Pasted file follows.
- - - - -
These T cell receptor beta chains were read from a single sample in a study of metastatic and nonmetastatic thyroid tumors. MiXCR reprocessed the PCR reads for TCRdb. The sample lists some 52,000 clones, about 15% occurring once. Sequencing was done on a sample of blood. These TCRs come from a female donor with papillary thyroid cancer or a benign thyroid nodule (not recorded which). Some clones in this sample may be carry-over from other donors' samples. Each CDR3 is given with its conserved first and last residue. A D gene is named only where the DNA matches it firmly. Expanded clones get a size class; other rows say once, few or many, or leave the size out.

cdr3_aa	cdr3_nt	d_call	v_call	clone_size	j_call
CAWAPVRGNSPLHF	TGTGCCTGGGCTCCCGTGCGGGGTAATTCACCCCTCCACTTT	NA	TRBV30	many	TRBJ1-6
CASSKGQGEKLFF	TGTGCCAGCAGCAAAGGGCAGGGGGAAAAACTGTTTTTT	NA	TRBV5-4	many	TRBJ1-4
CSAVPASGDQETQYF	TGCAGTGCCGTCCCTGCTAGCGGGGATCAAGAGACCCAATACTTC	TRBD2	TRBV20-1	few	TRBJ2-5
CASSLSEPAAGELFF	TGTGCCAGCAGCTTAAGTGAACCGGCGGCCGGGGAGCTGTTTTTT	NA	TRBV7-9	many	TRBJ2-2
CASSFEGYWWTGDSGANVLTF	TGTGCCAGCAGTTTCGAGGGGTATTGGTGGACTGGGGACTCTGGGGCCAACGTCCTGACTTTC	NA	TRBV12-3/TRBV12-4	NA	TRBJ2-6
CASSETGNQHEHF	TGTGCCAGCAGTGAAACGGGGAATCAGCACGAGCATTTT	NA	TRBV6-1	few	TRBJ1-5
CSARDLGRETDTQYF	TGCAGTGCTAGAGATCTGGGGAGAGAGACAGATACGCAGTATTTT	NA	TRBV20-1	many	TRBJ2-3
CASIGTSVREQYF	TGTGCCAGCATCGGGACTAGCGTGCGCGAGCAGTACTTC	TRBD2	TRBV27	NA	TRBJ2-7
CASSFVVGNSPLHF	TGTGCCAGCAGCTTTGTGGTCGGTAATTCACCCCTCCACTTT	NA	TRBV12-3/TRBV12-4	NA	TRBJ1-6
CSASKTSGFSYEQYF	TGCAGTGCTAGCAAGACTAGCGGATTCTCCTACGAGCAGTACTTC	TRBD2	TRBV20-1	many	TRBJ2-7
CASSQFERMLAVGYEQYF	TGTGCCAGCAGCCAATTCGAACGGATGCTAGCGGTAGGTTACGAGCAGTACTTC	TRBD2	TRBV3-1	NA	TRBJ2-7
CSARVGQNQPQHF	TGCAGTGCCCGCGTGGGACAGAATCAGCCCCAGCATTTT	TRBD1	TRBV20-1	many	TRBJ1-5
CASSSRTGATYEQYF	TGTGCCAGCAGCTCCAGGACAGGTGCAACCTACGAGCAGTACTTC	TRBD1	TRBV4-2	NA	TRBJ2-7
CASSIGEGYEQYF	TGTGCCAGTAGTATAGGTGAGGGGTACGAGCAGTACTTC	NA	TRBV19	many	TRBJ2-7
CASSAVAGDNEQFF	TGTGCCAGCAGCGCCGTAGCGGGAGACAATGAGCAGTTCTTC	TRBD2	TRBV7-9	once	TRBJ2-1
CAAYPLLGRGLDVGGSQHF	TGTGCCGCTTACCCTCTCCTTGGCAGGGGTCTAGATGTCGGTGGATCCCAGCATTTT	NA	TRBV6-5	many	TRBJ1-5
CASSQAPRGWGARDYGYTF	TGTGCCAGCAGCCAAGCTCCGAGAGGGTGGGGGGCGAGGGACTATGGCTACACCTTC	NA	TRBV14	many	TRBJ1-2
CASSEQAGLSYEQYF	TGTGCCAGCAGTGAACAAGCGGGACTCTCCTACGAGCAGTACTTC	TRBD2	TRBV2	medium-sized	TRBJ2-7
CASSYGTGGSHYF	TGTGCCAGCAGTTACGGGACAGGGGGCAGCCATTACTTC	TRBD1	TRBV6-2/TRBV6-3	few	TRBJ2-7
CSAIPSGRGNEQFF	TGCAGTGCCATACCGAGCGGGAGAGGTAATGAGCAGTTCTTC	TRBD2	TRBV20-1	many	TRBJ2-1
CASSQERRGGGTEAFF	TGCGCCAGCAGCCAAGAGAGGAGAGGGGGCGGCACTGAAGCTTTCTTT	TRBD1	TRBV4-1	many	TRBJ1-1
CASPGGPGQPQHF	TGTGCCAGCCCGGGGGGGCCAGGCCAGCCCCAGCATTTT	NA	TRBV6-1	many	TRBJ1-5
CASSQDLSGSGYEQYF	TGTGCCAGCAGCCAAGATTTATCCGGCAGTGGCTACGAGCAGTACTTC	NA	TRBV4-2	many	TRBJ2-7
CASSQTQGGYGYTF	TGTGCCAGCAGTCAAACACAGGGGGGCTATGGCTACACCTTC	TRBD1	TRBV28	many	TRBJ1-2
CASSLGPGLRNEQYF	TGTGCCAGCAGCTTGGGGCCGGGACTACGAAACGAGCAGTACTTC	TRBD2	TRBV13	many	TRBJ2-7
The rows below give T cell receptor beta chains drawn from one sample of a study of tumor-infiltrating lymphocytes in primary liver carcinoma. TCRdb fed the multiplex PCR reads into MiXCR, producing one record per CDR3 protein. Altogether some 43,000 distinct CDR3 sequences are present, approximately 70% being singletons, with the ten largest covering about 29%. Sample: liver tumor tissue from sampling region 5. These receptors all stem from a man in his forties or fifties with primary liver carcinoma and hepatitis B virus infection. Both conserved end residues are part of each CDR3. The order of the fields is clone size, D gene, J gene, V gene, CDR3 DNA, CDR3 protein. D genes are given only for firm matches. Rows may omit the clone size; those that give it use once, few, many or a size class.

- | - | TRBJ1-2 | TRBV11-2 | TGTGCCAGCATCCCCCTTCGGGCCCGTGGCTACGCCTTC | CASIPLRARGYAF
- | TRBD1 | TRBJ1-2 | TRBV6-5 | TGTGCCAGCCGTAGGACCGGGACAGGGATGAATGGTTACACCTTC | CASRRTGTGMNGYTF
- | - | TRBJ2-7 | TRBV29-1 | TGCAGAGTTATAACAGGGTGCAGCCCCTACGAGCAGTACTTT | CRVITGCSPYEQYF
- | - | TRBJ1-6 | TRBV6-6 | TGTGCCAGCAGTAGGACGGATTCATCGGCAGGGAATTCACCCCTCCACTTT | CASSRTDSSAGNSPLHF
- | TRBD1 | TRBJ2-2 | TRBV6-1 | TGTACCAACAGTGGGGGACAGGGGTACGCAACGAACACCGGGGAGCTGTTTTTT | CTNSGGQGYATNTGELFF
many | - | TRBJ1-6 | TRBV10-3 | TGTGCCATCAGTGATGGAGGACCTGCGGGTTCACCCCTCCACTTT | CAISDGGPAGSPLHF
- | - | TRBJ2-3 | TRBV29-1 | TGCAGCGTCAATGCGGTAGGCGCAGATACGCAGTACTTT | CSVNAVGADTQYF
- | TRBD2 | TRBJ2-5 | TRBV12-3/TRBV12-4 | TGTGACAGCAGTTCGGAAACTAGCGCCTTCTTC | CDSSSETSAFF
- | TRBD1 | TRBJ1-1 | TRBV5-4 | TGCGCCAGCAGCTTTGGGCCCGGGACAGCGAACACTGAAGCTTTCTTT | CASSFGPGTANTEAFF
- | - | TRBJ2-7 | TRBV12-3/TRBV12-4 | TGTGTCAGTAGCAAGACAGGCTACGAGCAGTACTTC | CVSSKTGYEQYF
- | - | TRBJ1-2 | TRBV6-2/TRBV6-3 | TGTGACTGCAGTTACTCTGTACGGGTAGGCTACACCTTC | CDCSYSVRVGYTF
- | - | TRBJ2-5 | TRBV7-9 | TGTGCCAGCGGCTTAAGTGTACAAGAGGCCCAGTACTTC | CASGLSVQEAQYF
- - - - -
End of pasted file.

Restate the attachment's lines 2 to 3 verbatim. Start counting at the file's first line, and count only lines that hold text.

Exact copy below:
cdr3_aa	cdr3_nt	d_call	v_call	clone_size	j_call
CAWAPVRGNSPLHF	TGTGCCTGGGCTCCCGTGCGGGGTAATTCACCCCTCCACTTT	NA	TRBV30	many	TRBJ1-6